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Updated Index Promises Warming Trend

November 02, 2001|From Times Wire Services

WASHINGTON — It may not seem quite so cold this winter.

The windchill index, a weather forecaster's favorite tool for measuring how bitterly cold it feels, has been updated to produce fewer subzero readings, the government said Thursday.

The National Oceanic and Atmospheric Administration rolled out a new windchill index that still depends on wind speed and temperature but includes other, more precise measurements.

The new index was formulated to produce a more accurate measurement than the old method, which was based on science from Antarctic explorers in the 1940s.

Under the new formula, a 10-mph wind makes a reading of 30 degrees Fahrenheit feel like 21 degrees and a reading of 15 degrees feel like 3 degrees. The old formula calculated that with a 10-mph wind 30 degrees felt like 16 and 15 degrees felt like minus 3.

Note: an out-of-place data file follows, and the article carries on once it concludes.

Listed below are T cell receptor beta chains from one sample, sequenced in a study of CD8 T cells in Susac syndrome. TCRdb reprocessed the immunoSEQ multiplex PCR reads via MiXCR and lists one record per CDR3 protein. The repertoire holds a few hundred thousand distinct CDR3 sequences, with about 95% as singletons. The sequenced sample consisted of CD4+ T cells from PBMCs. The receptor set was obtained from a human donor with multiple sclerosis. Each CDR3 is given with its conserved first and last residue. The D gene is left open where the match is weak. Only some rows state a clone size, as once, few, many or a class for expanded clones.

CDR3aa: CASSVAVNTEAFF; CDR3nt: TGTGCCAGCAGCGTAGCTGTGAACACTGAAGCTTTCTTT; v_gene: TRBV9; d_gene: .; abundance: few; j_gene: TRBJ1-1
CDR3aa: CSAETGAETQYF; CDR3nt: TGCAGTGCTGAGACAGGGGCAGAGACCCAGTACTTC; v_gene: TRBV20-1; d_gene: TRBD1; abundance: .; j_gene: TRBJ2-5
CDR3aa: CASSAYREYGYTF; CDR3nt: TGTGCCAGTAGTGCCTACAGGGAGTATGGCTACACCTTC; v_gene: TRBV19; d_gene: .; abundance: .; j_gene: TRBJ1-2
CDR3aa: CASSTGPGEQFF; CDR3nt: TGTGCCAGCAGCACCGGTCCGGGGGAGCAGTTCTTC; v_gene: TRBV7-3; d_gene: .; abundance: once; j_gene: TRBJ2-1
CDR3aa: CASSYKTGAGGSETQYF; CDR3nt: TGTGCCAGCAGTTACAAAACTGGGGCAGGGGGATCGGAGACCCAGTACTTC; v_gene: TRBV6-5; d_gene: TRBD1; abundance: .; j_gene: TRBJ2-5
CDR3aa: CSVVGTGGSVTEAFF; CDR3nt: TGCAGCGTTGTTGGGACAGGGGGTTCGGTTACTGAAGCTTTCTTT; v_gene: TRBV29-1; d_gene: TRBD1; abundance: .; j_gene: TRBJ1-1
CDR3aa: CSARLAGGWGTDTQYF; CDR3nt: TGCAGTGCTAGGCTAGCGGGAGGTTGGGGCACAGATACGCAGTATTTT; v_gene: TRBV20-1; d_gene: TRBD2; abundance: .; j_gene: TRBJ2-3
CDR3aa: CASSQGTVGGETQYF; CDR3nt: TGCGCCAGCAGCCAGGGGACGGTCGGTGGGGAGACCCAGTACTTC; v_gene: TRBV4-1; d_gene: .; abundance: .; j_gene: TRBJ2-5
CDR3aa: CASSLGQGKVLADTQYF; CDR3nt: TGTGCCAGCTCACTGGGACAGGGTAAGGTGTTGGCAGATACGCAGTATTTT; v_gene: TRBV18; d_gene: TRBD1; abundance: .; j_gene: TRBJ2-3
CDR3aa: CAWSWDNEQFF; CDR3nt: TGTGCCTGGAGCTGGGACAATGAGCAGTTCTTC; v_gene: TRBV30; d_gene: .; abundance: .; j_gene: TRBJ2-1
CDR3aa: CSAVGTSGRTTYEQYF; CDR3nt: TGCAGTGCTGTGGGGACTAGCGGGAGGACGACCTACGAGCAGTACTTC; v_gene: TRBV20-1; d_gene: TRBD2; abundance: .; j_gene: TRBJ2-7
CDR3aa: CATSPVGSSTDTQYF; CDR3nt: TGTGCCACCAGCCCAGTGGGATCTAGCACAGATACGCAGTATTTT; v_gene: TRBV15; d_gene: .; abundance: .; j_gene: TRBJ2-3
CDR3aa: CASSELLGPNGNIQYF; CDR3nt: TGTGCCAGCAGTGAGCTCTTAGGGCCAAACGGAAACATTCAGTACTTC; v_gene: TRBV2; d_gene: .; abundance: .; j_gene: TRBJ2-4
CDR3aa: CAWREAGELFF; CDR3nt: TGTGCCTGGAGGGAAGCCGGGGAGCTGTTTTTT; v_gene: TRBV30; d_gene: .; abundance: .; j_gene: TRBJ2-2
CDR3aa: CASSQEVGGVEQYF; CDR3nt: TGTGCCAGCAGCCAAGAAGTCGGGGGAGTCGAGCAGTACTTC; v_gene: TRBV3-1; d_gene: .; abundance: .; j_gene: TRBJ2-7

A 20-mph wind under the new formula makes a 30-degree reading feel like 17 and 15 degrees feel like minus 2. The old formula showed a 20-mph wind making 30 degrees feel like 4 and 15 feel like minus 17.

Besides changing some estimated temperature readings, the new index adds a calculation of how long it will take exposed skin to develop frostbite.

The chart shows frostbite occurring in 30 minutes at minus 10 degrees and a 5-mph wind. At the same temperature, a 30-mph wind brings on frostbite in 10 minutes.

The new index uses wind speed calculated at an average height of 5 feet and is based on a human face model.

It also incorporates modern heat transfer theory, in which heat is lost from the body to its surroundings during cold and windy days.

NOAA published a calculator on its Web site, http://www.nws.noaa.gov/om/windchill, to determine windchill and risk of frostbite.

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